I brought an old Canon point-and-shoot camera (some of its work is on display in the Flickr set shown after the jump). It was fine in most cases, but there’s no way I’d take that to another CES. Modern cameras have better resolution, low-light performance and telephoto reach, and now camera vendors also seem to have agreed that they all should support automatic picture transfers to cameras for on-the-go sharing.

The photo above shows the two other major pieces of technology I brought: the Belkin travel surge protector that avoided “who gets the last outlet?” awkwardness in various press rooms, and the nerdy Airbeltbag messenger bag that distributed the weight of my gadgets sufficiently well to keep my shoulder from feeling completely destroyed. Continue reading

Weekly output: Instagram, Twitter, default apps, family tech support

There’s no way that two popular social networks would dare commit news the week before Christmas, right?

Instagram post12/18/2012: Insta-Hate For Instagram’s New Rules, Discovery News

No consumer-focused service should be surprised when its users read an intimidatingly long terms-of-service document in the unfriendliest way possible, but Instagram apparently was. The schadenfreude factor here was higher than usual, between my amazement at Instagram’s failure to learn from new corporate parent Facebook’s past missteps and my “you dang kids, get off my f-stop!” distaste for the idea of expressing one’s photographic creativity by applying somebody else’s canned filter to a picture.

(No, I don’t see this episode as any sort of a win for Instagram. While its old, now-reinstated terms of service give it more latitude in some ways, the PR hit here is lasting. And if Instagram actually engages in the sort of sketchy advertising reuse of its users’ photos that people feared this time, it will get crushed all over again.)

12/19/2012: Twitter Gives Your History Back, Discovery News

I’d been hoping I’d be able to write this post since hearing Twitter CEO Dick Costolo tell Online News Association conference attendees that he hoped to see the option to download your entire Twitter archive happen this year. Details I probably should have added to this post: The first few years of the archive don’t include clickable links, and photo previews don’t start showing up until late 2011.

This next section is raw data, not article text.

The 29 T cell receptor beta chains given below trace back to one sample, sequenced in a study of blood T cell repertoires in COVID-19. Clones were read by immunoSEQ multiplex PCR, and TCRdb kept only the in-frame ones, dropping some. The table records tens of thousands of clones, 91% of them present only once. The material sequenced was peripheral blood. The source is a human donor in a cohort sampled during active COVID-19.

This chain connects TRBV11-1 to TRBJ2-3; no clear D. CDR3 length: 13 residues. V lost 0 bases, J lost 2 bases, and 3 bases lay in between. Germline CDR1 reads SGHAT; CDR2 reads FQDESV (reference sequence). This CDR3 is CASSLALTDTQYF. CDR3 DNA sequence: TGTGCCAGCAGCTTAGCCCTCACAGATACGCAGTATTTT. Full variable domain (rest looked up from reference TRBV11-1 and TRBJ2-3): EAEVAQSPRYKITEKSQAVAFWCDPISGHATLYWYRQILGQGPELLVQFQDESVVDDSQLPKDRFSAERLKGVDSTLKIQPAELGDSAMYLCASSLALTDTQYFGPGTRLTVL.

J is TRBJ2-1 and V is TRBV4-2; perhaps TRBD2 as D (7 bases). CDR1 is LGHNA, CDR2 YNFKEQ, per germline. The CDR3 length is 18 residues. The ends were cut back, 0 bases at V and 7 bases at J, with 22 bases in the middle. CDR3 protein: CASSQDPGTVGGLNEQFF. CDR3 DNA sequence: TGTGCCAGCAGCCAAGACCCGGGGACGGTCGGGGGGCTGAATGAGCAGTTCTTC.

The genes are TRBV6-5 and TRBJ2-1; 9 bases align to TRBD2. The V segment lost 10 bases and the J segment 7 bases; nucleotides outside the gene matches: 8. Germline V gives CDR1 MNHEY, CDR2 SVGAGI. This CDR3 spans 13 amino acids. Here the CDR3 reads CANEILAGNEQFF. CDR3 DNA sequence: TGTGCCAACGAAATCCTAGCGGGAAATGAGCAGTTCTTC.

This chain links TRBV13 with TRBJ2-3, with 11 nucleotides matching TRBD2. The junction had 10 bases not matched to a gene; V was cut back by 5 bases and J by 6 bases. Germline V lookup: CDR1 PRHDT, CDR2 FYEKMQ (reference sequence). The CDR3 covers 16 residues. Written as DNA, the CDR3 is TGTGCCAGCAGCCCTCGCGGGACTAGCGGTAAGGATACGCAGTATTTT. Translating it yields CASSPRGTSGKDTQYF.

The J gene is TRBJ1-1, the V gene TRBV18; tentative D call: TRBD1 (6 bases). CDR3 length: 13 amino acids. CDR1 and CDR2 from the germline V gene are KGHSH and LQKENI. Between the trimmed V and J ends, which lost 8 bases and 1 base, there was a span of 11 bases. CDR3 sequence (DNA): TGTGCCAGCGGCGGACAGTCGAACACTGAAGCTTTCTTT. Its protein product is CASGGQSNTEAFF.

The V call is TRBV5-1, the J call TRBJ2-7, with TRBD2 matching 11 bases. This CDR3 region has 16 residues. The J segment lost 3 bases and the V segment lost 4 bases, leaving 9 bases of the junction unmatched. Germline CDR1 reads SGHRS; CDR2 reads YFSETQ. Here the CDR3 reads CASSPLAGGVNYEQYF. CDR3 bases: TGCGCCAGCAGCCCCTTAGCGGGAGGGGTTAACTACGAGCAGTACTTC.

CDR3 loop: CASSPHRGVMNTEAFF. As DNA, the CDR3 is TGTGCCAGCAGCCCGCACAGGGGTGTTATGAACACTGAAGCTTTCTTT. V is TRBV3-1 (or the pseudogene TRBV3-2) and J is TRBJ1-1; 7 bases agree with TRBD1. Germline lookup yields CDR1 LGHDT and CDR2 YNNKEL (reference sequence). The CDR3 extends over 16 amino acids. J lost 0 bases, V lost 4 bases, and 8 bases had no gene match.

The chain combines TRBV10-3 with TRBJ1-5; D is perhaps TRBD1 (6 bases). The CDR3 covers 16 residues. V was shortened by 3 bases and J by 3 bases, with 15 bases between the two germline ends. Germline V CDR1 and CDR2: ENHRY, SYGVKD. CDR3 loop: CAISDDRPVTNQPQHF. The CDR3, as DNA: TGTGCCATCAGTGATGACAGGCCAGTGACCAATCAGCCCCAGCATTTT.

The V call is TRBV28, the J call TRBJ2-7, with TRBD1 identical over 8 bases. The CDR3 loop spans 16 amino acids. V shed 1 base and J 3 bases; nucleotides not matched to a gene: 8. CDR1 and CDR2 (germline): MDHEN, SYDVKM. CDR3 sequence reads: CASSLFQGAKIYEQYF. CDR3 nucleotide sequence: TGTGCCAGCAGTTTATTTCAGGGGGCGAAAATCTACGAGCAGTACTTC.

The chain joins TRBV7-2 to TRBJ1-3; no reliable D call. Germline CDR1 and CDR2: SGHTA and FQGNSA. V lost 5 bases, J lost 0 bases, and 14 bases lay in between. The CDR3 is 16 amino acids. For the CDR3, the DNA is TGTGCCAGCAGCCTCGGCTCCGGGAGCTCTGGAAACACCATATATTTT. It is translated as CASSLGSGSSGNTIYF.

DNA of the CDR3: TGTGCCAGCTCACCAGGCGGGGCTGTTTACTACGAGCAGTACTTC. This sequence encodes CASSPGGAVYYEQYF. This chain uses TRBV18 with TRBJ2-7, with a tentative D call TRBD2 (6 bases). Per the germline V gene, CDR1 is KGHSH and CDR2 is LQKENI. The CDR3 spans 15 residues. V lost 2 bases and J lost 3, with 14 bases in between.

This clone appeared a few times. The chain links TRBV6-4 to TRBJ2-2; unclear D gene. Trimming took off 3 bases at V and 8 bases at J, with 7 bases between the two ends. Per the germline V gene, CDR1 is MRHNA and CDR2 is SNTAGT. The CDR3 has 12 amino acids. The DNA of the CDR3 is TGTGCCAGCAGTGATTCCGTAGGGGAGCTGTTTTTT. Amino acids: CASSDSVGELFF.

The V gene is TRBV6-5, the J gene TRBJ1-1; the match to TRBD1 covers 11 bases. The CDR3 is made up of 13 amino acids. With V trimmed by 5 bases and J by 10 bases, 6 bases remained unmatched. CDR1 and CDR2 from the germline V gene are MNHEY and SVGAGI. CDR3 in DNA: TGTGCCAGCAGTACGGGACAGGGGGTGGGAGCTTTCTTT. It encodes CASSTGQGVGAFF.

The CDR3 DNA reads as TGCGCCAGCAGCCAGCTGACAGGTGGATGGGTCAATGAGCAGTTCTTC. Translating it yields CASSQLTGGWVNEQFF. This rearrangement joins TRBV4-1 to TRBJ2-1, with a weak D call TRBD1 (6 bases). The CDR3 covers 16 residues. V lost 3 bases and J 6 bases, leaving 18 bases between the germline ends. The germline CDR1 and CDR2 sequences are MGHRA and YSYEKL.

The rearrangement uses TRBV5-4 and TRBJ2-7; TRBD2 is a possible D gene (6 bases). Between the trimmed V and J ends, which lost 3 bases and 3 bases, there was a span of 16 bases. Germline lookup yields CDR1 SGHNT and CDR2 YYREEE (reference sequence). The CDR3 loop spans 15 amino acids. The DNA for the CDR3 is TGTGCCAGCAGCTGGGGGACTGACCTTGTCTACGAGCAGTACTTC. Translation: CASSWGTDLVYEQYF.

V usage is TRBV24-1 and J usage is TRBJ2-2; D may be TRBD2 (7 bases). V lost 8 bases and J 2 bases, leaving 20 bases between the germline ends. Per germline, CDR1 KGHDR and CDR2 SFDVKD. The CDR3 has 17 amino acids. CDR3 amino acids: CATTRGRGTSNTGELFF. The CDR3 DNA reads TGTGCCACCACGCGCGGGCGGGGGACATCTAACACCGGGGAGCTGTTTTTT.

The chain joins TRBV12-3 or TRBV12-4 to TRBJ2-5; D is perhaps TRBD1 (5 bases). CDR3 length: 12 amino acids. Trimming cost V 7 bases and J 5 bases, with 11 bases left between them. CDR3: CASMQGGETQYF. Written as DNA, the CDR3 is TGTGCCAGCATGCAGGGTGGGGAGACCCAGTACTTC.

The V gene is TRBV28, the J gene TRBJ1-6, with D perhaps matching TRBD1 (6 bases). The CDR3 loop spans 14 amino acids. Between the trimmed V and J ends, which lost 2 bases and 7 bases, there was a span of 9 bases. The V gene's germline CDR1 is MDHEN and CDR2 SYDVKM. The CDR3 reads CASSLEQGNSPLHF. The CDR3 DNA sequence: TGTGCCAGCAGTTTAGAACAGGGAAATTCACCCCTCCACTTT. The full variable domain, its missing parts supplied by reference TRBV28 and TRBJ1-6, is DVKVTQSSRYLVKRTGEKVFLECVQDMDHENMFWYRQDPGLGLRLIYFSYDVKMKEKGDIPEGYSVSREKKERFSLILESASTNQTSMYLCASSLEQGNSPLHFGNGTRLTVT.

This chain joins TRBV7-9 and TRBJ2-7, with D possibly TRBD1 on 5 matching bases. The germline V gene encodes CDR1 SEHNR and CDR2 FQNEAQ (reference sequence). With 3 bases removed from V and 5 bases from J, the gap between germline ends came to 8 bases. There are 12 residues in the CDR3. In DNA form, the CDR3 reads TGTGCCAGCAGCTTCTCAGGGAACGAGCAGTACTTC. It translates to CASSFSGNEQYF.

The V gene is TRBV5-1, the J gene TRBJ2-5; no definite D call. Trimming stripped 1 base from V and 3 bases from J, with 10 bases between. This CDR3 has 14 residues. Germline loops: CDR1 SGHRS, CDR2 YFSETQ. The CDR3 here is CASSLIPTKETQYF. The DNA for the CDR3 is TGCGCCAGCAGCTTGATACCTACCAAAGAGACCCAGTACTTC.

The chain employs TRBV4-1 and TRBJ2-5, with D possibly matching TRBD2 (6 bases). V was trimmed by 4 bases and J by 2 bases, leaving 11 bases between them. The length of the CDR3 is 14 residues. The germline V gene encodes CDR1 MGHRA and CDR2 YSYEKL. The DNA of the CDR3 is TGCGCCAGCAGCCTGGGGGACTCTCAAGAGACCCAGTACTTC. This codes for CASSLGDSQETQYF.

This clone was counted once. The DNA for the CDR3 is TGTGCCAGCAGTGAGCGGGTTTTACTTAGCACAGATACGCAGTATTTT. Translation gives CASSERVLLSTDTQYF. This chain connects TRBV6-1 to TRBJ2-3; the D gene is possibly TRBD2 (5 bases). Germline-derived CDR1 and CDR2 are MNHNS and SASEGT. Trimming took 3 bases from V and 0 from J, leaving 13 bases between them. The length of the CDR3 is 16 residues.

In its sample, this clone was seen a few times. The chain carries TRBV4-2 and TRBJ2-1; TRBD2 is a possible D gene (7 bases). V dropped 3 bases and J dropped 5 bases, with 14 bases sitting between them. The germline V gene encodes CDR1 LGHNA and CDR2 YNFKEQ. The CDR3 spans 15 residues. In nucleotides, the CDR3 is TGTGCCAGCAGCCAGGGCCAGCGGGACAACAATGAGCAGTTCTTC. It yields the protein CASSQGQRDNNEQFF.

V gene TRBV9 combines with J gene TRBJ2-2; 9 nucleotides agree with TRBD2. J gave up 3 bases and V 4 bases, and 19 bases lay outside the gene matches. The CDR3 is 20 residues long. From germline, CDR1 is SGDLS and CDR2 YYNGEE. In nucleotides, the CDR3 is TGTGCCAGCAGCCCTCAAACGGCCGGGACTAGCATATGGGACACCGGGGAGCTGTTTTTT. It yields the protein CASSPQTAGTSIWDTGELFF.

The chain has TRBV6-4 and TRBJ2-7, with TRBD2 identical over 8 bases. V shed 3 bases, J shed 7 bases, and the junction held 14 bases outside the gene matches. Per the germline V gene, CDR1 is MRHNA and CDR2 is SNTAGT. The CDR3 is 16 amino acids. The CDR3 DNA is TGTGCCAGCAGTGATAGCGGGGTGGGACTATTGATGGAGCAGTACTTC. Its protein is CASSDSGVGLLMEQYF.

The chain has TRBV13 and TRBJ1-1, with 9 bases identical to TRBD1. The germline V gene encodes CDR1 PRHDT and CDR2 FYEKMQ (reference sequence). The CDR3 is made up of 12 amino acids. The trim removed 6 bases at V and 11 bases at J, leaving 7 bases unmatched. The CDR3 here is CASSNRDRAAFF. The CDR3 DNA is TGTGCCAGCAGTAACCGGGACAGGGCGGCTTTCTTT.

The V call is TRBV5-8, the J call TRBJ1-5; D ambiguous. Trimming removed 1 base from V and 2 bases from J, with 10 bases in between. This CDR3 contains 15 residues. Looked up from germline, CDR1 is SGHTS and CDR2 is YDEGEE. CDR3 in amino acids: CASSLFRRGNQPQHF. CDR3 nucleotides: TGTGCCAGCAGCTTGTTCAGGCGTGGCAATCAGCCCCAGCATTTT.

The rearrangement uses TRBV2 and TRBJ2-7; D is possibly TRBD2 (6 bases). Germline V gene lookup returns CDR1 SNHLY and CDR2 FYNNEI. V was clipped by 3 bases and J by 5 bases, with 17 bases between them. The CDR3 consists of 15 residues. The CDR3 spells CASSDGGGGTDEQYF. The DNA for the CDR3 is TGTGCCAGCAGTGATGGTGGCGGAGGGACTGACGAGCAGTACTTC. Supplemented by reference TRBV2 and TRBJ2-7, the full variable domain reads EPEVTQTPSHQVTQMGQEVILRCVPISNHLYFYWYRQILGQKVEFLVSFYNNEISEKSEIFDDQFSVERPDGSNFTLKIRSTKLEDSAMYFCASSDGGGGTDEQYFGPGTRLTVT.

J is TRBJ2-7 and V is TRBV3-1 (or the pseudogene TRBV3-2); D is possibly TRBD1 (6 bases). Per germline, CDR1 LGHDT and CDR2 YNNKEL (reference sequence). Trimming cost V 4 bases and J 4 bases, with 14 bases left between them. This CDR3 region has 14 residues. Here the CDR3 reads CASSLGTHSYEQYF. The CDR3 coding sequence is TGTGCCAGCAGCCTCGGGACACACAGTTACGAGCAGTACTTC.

12/20/2012: Google Maps Shows How Locked-Down Defaults Deter Competition, Disruptive Competition Project

This post, in which I compared your inability to change the default Web, e-mail and mapping apps in iOS to the locked search defaults in Microsoft’s Windows Phone operating system and in earlier versions of Google’s Android, reminds me of some of the wonkier stuff I did at the Post. I was flattered to see it get as much attention as it did.

12/23/2012: A ‘to-do list’ for helping family with tech support, USA Today

Several years ago, Gina Trapani wrote a great post for Lifehacker about how to fix Mom and Dad’s computer over Thanksgiving. I thought that was an idea worth imitating, so I started writing my own holiday-computer-troubleshooting tips for the Post–first in the newsletter I used to do, then on my blog there. Note how much of my advice this time around focuses on uninstalling software instead of adding or updating it.

Blacked out and plugged in

When did our first move after a power outage switch from reaching for a flashlight to grabbing a phone to announce on Twitter or Facebook that we’d lost electricity?

I don’t know, but I’ve had a lot of time to think about that this week. As I started writing this post, it had been almost 40 hours and counting since the neighborhood went dark Monday night.

During that stretch–finally ended by the merciful restoration of current late Thursday Wednesday morning–I never lacked for adequate wireless bandwidth. My current surplus of review hardware helped, but even if I’d had only one phone and one laptop I still could have stayed online most of that time. It just doesn’t drain a laptop’s battery much to keep a phone charged, as I’m reminded every time I go to some phone-destroying tech conference.

How did I use that access? I scanned Twitter even more often than usual, realizing that things were a whole lot worse in New York than here. I lingered over some longer stores on the Web on a tablet tethered to a phone (no candlelight needed for this blackout reading, although having one flickering away on the coffee table made for a pleasing steampunk vibe). I got updates about downed trees and power restoration on our neighborhood’s mailing list, while Facebook let me see how friends slightly further away were doing.

I could, in fewer words, realize that we weren’t alone. That’s something.

This didn’t happen by accident. I have to give the wireless carriers an enormous chunk of credit for building out networks sufficiently resilient, and sufficiently backed up by batteries and standby generators, to keep working through these widespread outages. I also need to thank all of the engineers and developers who have spent the last decade finding better ways to put the Internet into a device that fits in your pocket and runs for hours on a charge.

Think about how technology has advanced when, even as your house has gone dark and cold, you can use a miniature computer to view of a photo of the hurricane besieging your city… taken by an astronaut sitting warm and dry on a space station 250 miles above.

10/31, 4:40 p.m.: Cabin fever apparently led me to confuse today with Thursday.